3) Turkey- great news for the festive season, turkey is a fantastic source of the amino acid tryptophan which produces chemicals in the brain that boost mood and encourage relaxation. It helps to provide a sense of calmness, and may also aid sleep. Seafood, nuts, beans and pulses are also all great sources.

 

4) Oats are one of the best foods for boosting levels of the “happy hormone” serotonin in our brain, low levels of which are linked to anxiety. Oats are also packed with B vitamins, which are essential for the creation of important neurotransmitters in the brain and nervous system that affect mood.

 

5) Almonds make the perfect on-the-go snack during times of stress. High in both protein and fibre they help keep the blood sugar levels balanced, and cortisol levels in check. They are also rich in magnesium, otherwise known as “nature’s tranquilliser” which has a calming effect on the nervous system and promotes feelings of wellbeing.

 

To boost your intake of these important nutrients further, you may also consider a dietary supplement. In times of intense stress, our adrenals are under a lot of pressure and are likely to benefit from additional B vitamins, vitamin C and magnesium. And as a last tip, eat little and often. This will keep your blood sugar levels balanced, and provide you with the vigour to deal with bouts of anxiety in the best way you can.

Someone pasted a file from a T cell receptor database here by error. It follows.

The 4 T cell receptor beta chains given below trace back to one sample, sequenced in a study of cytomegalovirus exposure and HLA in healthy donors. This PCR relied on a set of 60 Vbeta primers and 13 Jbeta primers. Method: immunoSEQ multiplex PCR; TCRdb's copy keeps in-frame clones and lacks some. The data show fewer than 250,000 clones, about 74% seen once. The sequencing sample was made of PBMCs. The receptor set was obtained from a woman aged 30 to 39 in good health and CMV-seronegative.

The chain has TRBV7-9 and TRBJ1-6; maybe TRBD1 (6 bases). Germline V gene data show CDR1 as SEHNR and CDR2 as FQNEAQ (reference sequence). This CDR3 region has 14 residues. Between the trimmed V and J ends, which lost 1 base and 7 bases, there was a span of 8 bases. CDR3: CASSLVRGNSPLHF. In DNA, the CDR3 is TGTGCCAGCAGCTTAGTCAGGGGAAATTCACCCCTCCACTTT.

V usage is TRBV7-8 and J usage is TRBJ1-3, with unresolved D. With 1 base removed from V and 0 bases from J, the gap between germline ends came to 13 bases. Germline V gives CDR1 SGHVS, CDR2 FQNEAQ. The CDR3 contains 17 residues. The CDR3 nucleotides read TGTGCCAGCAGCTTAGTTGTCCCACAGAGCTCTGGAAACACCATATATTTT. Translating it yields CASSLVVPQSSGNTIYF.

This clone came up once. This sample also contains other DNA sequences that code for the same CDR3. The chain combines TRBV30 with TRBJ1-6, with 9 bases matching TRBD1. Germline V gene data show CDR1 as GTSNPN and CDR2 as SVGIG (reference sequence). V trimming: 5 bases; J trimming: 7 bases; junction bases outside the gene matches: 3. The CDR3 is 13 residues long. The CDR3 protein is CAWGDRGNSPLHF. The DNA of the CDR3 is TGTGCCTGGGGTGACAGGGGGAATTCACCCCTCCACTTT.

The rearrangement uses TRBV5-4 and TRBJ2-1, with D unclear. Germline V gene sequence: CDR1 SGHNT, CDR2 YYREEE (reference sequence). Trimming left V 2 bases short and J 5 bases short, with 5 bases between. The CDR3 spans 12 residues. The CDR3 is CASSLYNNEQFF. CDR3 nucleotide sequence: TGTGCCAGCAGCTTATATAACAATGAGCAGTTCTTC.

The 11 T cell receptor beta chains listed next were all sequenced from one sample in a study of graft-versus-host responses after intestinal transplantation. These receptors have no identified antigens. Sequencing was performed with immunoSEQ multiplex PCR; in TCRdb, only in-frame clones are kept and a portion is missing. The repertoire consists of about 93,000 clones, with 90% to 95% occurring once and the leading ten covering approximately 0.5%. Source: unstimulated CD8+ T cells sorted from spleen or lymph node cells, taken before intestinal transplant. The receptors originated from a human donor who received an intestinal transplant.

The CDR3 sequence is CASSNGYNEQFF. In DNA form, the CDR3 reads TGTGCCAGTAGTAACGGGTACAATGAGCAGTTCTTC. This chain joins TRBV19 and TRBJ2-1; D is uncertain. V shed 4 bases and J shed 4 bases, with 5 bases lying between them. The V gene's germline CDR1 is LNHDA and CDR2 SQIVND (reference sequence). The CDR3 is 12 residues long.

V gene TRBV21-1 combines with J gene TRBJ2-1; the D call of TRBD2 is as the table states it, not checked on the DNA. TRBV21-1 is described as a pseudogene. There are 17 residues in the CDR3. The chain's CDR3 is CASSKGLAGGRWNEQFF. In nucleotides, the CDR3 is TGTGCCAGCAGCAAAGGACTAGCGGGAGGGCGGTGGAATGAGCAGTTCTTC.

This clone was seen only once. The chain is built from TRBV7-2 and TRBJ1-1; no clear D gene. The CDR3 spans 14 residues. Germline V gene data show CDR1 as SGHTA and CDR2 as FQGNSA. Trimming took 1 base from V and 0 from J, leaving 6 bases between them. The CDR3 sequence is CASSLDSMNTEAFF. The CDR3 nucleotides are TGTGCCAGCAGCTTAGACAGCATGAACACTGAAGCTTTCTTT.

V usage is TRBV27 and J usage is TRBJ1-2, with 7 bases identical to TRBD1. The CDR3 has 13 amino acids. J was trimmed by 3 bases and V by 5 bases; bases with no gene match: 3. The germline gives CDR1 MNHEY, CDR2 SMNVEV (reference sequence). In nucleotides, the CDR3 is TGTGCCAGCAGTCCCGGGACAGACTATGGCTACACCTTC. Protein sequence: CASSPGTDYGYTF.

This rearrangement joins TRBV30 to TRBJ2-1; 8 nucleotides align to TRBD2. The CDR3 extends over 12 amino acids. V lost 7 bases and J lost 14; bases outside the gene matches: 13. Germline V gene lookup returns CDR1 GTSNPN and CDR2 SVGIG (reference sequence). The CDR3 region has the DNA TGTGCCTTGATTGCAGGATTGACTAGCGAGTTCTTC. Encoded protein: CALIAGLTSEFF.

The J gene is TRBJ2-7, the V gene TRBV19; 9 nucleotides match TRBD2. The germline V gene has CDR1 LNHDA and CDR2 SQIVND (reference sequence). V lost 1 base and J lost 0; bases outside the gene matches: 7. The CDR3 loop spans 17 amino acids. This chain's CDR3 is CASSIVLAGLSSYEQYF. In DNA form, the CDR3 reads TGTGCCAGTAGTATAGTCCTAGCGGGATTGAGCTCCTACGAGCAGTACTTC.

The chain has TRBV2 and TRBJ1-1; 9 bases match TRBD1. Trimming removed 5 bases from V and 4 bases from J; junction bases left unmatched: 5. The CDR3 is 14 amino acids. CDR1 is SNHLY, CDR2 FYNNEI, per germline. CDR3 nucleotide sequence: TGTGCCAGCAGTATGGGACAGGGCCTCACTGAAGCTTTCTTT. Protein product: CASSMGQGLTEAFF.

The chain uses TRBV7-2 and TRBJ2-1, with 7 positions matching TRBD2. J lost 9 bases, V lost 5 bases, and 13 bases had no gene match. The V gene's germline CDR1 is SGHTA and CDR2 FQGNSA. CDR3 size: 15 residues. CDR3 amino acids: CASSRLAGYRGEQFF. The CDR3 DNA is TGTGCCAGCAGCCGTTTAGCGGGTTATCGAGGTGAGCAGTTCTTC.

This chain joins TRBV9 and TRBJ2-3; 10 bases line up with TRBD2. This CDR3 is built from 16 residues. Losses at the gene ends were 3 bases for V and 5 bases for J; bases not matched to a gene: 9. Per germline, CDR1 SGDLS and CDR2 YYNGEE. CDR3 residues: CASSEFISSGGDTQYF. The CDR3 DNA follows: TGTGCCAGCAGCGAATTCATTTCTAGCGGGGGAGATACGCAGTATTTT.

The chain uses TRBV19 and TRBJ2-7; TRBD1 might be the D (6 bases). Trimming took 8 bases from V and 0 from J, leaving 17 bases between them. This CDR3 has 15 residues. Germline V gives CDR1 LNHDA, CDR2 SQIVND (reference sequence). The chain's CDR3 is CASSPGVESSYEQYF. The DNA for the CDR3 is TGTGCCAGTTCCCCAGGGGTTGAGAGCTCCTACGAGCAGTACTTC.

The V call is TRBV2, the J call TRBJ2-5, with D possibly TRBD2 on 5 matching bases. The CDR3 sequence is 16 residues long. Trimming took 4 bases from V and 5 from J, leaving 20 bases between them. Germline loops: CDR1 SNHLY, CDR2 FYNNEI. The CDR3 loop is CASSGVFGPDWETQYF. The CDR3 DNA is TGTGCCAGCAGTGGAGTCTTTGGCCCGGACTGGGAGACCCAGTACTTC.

Last modified on Friday, 06 December 2013 16:58

8 comments

  • Comment Link Want2bFree Tuesday, 27 January 2015 02:27 posted by Want2bFree

    I would love to see this site come up with a straight forward list of foods that help with all the different symptoms. I realize what works for one may not work for another, but a starting point is always good. Exercise always seems to help me, but of course trying to schedule it in gets messed up with work and family and here it comes again... anxiety. LOL a vicious circle. All of the posts here have been great, will try out some, others I have. Still trying.

  • Comment Link oland Friday, 26 December 2014 05:39 posted by oland

    I am into the first week of a Ketosis MCT (medium chain triglyceride,aka coconut oil) diet. I seems that my anxiety level is down considerably. I can't be certain if it is the fats or the lack of sugar that is helping me but my suspicion it is the calm satiated feeling that comes after eating fats.

  • Comment Link oland Friday, 26 December 2014 05:39 posted by oland